I don't come on here too often, to be honest, but something has really been getting at me lately. "How did the universe become?" I can't necessarily consider myself an atheist, and if I did it would be a "soft" atheist, but overall, I'm more of an agnostic. Basically, do any of you have any theories or have heard of any theories or ideas concerning the topic of our origins? Did the universe just pop up out of nowhere? Is there a higher power?
Sadly I think atleast one calculus prof suggested this at one time or other in my experience, the old 'then magic happens'. My double major really messed me up, apparently Philosophy types can often times make very poor math types. In the end I just figured that variable names really must map to something other than null sets, much of the time..;p)
"You're just not believing hard enough. Have faith. It will make sense in heaven."
Well said, Kairan. I remember words like those from my Catholic childhood.
When a few priests told me to read more Augustine or Aquinas, I told myself there are other things I want to do.
For adults religion is a huge cheat. For children it's a huge abuse.
"You're just not believing hard enough."
It really makes sense if you stop thinking about it.
We might also be unintentionally creating other universes inside the large hadron collider - does that make us 'gods'?
Well if the large hadron collider is spawning universes, maybe we should have kept the "large hardon collider" typo and made it official.
Or what if we created our universe by way of Hadron Collider experiments. Past present and future all happening at once and time being an endless wealth of dimensions, our existence having no real beginning or end.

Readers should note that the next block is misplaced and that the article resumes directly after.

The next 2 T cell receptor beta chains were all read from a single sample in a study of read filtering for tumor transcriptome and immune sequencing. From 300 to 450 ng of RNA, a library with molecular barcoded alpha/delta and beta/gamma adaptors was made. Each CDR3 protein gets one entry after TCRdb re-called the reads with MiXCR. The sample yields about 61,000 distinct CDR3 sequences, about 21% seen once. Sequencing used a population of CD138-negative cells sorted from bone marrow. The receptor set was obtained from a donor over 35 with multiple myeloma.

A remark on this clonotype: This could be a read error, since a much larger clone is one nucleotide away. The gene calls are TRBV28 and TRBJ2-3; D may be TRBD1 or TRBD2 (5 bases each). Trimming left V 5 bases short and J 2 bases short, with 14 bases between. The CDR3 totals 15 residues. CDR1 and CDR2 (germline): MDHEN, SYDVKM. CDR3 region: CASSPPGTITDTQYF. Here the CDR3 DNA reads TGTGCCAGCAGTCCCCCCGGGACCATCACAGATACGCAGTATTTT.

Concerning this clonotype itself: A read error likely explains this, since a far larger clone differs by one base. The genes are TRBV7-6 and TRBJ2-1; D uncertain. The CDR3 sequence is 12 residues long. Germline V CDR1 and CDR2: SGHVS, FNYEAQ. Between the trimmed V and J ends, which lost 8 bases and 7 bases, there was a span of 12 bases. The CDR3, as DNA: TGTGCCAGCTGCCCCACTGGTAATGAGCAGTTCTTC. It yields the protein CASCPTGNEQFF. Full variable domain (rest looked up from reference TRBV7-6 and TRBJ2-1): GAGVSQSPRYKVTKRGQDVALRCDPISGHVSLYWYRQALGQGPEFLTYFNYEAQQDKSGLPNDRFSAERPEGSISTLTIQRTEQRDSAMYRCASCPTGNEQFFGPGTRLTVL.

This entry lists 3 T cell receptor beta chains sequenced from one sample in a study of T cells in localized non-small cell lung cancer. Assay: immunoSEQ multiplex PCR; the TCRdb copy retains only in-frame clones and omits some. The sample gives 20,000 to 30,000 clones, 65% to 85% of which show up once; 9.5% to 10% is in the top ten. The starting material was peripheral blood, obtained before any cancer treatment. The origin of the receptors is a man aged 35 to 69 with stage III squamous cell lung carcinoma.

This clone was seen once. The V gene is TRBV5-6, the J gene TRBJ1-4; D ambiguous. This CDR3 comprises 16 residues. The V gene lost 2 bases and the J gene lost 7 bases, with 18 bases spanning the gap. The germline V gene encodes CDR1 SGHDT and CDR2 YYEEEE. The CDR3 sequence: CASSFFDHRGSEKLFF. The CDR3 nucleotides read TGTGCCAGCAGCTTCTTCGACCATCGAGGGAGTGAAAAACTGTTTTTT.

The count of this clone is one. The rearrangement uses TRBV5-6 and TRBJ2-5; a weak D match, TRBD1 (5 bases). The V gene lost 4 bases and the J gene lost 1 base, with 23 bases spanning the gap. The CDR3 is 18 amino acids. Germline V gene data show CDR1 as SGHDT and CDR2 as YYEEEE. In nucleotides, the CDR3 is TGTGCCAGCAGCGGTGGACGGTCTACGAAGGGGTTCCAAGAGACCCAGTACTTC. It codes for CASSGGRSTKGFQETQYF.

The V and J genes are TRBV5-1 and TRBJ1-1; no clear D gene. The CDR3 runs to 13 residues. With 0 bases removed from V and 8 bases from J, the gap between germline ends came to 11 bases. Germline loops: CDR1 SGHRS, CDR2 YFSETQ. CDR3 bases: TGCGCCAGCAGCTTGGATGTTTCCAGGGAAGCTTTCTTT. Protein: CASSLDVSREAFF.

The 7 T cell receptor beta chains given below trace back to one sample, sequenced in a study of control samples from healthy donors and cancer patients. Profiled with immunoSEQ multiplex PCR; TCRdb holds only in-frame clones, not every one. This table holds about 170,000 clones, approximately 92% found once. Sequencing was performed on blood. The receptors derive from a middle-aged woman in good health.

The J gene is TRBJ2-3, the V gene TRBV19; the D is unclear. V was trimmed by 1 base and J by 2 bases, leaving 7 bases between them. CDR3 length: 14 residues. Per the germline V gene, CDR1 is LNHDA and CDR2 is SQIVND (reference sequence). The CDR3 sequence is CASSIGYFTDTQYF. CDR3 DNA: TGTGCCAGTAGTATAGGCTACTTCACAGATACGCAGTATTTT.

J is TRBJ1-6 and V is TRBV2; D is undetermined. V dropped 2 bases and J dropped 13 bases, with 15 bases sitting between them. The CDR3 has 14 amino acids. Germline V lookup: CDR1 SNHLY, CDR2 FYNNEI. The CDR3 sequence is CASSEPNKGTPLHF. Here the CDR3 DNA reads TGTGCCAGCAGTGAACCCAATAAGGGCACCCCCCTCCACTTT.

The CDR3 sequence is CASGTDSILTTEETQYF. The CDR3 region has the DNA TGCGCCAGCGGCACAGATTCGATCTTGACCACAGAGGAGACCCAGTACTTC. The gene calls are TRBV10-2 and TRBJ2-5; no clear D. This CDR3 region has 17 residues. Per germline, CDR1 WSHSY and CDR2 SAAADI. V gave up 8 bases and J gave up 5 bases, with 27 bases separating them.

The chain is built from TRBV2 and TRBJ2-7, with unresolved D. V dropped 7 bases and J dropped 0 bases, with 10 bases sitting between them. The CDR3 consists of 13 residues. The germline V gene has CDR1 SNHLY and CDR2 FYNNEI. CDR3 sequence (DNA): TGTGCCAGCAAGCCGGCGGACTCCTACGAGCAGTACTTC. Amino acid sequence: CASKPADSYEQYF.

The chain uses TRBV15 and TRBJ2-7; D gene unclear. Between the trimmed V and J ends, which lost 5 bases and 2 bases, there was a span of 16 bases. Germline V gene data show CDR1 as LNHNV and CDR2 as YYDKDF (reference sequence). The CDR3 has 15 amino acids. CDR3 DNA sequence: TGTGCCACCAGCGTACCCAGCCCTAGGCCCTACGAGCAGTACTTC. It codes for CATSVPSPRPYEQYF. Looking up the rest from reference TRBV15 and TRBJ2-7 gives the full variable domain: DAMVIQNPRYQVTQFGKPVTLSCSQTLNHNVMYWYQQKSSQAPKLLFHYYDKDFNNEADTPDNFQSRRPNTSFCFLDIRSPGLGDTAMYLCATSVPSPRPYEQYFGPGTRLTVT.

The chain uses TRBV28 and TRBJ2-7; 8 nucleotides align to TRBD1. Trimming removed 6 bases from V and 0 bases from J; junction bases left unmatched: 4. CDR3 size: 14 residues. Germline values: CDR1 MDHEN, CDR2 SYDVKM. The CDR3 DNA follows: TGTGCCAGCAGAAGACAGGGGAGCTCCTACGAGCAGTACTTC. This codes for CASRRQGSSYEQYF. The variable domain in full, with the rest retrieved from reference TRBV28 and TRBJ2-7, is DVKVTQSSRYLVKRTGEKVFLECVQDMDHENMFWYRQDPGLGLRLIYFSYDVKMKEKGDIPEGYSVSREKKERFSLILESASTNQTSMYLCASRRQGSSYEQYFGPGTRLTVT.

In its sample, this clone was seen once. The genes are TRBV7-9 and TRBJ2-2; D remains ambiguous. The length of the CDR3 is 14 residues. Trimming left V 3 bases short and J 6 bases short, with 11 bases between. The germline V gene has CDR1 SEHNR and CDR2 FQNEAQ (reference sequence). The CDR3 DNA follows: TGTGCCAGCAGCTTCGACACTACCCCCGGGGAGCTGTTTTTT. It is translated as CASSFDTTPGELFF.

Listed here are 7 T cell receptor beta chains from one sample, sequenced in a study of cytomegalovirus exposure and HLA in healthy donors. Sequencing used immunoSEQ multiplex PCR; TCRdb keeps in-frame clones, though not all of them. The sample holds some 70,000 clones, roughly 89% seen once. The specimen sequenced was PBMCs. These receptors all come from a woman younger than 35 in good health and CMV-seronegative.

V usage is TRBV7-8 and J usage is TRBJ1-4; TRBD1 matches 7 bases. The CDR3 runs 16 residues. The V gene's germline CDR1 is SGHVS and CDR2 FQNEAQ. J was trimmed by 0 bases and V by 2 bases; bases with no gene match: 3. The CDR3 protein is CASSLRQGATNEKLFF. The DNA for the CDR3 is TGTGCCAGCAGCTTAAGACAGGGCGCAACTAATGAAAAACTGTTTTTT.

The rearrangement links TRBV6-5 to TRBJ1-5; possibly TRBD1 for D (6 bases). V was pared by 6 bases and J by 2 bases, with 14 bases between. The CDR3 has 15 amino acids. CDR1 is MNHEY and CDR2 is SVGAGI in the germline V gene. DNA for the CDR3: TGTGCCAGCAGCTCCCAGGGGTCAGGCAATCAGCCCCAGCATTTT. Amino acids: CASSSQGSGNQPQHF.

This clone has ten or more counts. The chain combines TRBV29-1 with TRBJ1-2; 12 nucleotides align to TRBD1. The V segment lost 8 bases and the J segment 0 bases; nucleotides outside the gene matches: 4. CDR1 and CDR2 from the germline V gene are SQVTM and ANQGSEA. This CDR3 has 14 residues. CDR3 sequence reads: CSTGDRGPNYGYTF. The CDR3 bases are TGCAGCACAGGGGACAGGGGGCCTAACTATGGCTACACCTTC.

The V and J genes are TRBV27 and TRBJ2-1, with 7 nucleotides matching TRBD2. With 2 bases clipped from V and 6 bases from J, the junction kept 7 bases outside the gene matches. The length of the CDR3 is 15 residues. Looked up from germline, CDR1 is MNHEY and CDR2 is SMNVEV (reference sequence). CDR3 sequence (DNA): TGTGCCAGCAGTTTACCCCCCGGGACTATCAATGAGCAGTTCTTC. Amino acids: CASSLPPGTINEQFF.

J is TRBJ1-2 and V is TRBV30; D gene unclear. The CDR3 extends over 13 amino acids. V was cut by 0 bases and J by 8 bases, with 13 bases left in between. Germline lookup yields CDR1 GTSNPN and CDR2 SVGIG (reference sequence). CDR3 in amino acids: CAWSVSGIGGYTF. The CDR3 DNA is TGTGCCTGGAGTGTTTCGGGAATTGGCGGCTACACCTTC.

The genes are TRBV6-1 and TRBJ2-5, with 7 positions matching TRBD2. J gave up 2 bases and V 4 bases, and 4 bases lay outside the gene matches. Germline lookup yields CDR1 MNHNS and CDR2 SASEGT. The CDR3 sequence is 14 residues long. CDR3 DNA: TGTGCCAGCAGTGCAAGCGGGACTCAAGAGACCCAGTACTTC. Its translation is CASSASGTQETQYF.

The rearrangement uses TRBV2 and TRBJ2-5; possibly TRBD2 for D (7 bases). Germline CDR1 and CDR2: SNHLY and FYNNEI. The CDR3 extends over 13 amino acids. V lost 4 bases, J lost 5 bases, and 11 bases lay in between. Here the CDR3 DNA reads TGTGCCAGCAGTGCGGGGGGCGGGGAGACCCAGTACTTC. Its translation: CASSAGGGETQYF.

@ Dalton Jones..."what if our universe is the result of a scientist's experiment from someone else's universe?"
I've entertained that notion as well. For all we know, the extremity of our observable universe could be the molecular adhesion membrane, on a slide under another's microscope. Making everything we know and see, simply relativity. And if we are part of a multiverse, it's not unreasonable to propose that our physics may not apply to another universe.
This was my theory in elementary school, except I took it a bit farther and wondered if the universe were part of an atomic subparticle.
So the last scean in 'Men In Black' is your primary model, that 'scale' is an important variable. It would seem to me that the light limit would need to be violated in such a molel, but I could be mistaken...;p)
You mean light limit as we know it.....those limits may not apply in such a bizarre scenario outside our observable universe. Don't remember the men in black scene.